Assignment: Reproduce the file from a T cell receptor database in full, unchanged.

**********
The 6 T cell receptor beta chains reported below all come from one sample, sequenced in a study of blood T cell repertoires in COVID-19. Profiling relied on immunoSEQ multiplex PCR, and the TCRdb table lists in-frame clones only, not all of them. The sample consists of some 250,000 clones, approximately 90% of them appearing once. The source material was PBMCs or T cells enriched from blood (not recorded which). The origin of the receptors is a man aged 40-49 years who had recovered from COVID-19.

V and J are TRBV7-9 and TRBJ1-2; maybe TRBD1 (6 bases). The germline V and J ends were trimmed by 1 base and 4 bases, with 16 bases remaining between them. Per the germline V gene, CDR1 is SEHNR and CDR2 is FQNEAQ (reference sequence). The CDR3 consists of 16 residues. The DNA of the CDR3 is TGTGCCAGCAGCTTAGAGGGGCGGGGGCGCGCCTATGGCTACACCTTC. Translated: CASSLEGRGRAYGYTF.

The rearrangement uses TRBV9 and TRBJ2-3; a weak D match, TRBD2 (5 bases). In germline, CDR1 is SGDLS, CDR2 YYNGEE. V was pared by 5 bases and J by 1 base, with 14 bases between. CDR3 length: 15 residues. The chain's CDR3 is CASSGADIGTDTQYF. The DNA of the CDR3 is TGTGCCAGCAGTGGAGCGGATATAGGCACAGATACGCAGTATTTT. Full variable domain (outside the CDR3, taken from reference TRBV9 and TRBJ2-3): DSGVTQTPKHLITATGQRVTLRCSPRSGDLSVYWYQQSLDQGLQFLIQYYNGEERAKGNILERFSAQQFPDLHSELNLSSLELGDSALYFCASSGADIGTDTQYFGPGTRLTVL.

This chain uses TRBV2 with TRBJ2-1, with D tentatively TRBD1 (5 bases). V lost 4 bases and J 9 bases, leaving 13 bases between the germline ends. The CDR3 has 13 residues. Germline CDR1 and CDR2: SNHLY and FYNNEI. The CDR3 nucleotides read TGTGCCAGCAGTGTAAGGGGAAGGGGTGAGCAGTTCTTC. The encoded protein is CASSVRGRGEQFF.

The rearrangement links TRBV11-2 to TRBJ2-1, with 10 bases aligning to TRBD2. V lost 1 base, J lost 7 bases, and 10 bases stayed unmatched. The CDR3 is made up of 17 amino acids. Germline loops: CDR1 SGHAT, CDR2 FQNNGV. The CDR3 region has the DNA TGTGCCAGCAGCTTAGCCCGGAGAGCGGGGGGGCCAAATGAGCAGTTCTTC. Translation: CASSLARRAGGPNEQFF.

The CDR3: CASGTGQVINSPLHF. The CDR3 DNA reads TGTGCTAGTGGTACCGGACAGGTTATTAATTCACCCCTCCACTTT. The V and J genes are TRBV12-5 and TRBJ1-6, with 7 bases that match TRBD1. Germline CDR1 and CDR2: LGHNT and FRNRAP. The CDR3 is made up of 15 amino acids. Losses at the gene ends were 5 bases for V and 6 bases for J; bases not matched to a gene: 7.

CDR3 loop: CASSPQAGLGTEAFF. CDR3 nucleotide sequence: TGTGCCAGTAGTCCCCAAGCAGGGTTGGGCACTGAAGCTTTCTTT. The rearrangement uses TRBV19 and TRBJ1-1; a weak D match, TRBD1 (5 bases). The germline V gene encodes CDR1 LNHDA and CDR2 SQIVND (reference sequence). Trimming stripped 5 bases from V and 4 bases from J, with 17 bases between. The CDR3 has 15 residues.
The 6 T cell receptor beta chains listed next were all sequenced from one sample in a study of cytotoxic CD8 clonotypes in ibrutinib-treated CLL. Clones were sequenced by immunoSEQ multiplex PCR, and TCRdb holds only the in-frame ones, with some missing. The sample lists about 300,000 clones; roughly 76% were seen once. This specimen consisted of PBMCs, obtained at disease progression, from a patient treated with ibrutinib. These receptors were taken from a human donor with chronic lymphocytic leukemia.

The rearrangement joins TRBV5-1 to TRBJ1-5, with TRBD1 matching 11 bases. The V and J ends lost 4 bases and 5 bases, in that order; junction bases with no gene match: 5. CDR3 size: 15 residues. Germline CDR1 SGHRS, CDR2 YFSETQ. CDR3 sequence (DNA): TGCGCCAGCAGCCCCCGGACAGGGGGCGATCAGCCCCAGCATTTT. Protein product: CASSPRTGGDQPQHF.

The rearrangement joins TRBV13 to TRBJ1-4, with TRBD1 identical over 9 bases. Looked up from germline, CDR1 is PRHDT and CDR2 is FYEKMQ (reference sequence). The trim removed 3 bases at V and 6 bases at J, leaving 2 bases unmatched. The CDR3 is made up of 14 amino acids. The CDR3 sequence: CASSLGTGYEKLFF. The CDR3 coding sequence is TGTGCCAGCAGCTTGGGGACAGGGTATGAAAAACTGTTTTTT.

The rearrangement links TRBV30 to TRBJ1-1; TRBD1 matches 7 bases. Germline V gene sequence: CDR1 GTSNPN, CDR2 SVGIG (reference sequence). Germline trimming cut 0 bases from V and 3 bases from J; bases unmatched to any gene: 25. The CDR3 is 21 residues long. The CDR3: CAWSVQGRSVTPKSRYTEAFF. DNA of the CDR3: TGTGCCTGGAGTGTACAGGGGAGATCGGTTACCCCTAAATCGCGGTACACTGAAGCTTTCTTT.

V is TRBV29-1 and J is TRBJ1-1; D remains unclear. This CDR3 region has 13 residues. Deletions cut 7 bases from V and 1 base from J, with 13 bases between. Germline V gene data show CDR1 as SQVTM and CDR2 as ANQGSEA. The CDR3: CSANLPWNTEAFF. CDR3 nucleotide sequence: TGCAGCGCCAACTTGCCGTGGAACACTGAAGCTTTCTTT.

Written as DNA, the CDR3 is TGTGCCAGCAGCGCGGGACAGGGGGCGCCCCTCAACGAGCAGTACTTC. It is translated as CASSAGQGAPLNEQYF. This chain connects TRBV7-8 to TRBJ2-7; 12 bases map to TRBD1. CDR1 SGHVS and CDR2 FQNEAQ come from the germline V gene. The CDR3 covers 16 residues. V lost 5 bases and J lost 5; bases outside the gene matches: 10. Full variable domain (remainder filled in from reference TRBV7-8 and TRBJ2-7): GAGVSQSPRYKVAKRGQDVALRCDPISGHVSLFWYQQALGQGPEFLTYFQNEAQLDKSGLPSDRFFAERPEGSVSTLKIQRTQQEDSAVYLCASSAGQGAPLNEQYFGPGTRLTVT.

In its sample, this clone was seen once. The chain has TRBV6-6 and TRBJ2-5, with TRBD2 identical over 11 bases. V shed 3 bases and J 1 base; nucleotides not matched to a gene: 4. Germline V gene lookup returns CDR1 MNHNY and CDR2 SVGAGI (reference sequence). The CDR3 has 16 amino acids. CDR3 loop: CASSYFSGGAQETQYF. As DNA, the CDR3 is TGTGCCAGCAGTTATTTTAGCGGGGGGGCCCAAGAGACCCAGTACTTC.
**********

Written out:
The 6 T cell receptor beta chains reported below all come from one sample, sequenced in a study of blood T cell repertoires in COVID-19. Profiling relied on immunoSEQ multiplex PCR, and the TCRdb table lists in-frame clones only, not all of them. The sample consists of some 250,000 clones, approximately 90% of them appearing once. The source material was PBMCs or T cells enriched from blood (not recorded which). The origin of the receptors is a man aged 40-49 years who had recovered from COVID-19.

V and J are TRBV7-9 and TRBJ1-2; maybe TRBD1 (6 bases). The germline V and J ends were trimmed by 1 base and 4 bases, with 16 bases remaining between them. Per the germline V gene, CDR1 is SEHNR and CDR2 is FQNEAQ (reference sequence). The CDR3 consists of 16 residues. The DNA of the CDR3 is TGTGCCAGCAGCTTAGAGGGGCGGGGGCGCGCCTATGGCTACACCTTC. Translated: CASSLEGRGRAYGYTF.

The rearrangement uses TRBV9 and TRBJ2-3; a weak D match, TRBD2 (5 bases). In germline, CDR1 is SGDLS, CDR2 YYNGEE. V was pared by 5 bases and J by 1 base, with 14 bases between. CDR3 length: 15 residues. The chain's CDR3 is CASSGADIGTDTQYF. The DNA of the CDR3 is TGTGCCAGCAGTGGAGCGGATATAGGCACAGATACGCAGTATTTT. Full variable domain (outside the CDR3, taken from reference TRBV9 and TRBJ2-3): DSGVTQTPKHLITATGQRVTLRCSPRSGDLSVYWYQQSLDQGLQFLIQYYNGEERAKGNILERFSAQQFPDLHSELNLSSLELGDSALYFCASSGADIGTDTQYFGPGTRLTVL.

This chain uses TRBV2 with TRBJ2-1, with D tentatively TRBD1 (5 bases). V lost 4 bases and J 9 bases, leaving 13 bases between the germline ends. The CDR3 has 13 residues. Germline CDR1 and CDR2: SNHLY and FYNNEI. The CDR3 nucleotides read TGTGCCAGCAGTGTAAGGGGAAGGGGTGAGCAGTTCTTC. The encoded protein is CASSVRGRGEQFF.

The rearrangement links TRBV11-2 to TRBJ2-1, with 10 bases aligning to TRBD2. V lost 1 base, J lost 7 bases, and 10 bases stayed unmatched. The CDR3 is made up of 17 amino acids. Germline loops: CDR1 SGHAT, CDR2 FQNNGV. The CDR3 region has the DNA TGTGCCAGCAGCTTAGCCCGGAGAGCGGGGGGGCCAAATGAGCAGTTCTTC. Translation: CASSLARRAGGPNEQFF.

The CDR3: CASGTGQVINSPLHF. The CDR3 DNA reads TGTGCTAGTGGTACCGGACAGGTTATTAATTCACCCCTCCACTTT. The V and J genes are TRBV12-5 and TRBJ1-6, with 7 bases that match TRBD1. Germline CDR1 and CDR2: LGHNT and FRNRAP. The CDR3 is made up of 15 amino acids. Losses at the gene ends were 5 bases for V and 6 bases for J; bases not matched to a gene: 7.

CDR3 loop: CASSPQAGLGTEAFF. CDR3 nucleotide sequence: TGTGCCAGTAGTCCCCAAGCAGGGTTGGGCACTGAAGCTTTCTTT. The rearrangement uses TRBV19 and TRBJ1-1; a weak D match, TRBD1 (5 bases). The germline V gene encodes CDR1 LNHDA and CDR2 SQIVND (reference sequence). Trimming stripped 5 bases from V and 4 bases from J, with 17 bases between. The CDR3 has 15 residues.
The 6 T cell receptor beta chains listed next were all sequenced from one sample in a study of cytotoxic CD8 clonotypes in ibrutinib-treated CLL. Clones were sequenced by immunoSEQ multiplex PCR, and TCRdb holds only the in-frame ones, with some missing. The sample lists about 300,000 clones; roughly 76% were seen once. This specimen consisted of PBMCs, obtained at disease progression, from a patient treated with ibrutinib. These receptors were taken from a human donor with chronic lymphocytic leukemia.

The rearrangement joins TRBV5-1 to TRBJ1-5, with TRBD1 matching 11 bases. The V and J ends lost 4 bases and 5 bases, in that order; junction bases with no gene match: 5. CDR3 size: 15 residues. Germline CDR1 SGHRS, CDR2 YFSETQ. CDR3 sequence (DNA): TGCGCCAGCAGCCCCCGGACAGGGGGCGATCAGCCCCAGCATTTT. Protein product: CASSPRTGGDQPQHF.

The rearrangement joins TRBV13 to TRBJ1-4, with TRBD1 identical over 9 bases. Looked up from germline, CDR1 is PRHDT and CDR2 is FYEKMQ (reference sequence). The trim removed 3 bases at V and 6 bases at J, leaving 2 bases unmatched. The CDR3 is made up of 14 amino acids. The CDR3 sequence: CASSLGTGYEKLFF. The CDR3 coding sequence is TGTGCCAGCAGCTTGGGGACAGGGTATGAAAAACTGTTTTTT.

The rearrangement links TRBV30 to TRBJ1-1; TRBD1 matches 7 bases. Germline V gene sequence: CDR1 GTSNPN, CDR2 SVGIG (reference sequence). Germline trimming cut 0 bases from V and 3 bases from J; bases unmatched to any gene: 25. The CDR3 is 21 residues long. The CDR3: CAWSVQGRSVTPKSRYTEAFF. DNA of the CDR3: TGTGCCTGGAGTGTACAGGGGAGATCGGTTACCCCTAAATCGCGGTACACTGAAGCTTTCTTT.

V is TRBV29-1 and J is TRBJ1-1; D remains unclear. This CDR3 region has 13 residues. Deletions cut 7 bases from V and 1 base from J, with 13 bases between. Germline V gene data show CDR1 as SQVTM and CDR2 as ANQGSEA. The CDR3: CSANLPWNTEAFF. CDR3 nucleotide sequence: TGCAGCGCCAACTTGCCGTGGAACACTGAAGCTTTCTTT.

Written as DNA, the CDR3 is TGTGCCAGCAGCGCGGGACAGGGGGCGCCCCTCAACGAGCAGTACTTC. It is translated as CASSAGQGAPLNEQYF. This chain connects TRBV7-8 to TRBJ2-7; 12 bases map to TRBD1. CDR1 SGHVS and CDR2 FQNEAQ come from the germline V gene. The CDR3 covers 16 residues. V lost 5 bases and J lost 5; bases outside the gene matches: 10. Full variable domain (remainder filled in from reference TRBV7-8 and TRBJ2-7): GAGVSQSPRYKVAKRGQDVALRCDPISGHVSLFWYQQALGQGPEFLTYFQNEAQLDKSGLPSDRFFAERPEGSVSTLKIQRTQQEDSAVYLCASSAGQGAPLNEQYFGPGTRLTVT.

In its sample, this clone was seen once. The chain has TRBV6-6 and TRBJ2-5, with TRBD2 identical over 11 bases. V shed 3 bases and J 1 base; nucleotides not matched to a gene: 4. Germline V gene lookup returns CDR1 MNHNY and CDR2 SVGAGI (reference sequence). The CDR3 has 16 amino acids. CDR3 loop: CASSYFSGGAQETQYF. As DNA, the CDR3 is TGTGCCAGCAGTTATTTTAGCGGGGGGGCCCAAGAGACCCAGTACTTC.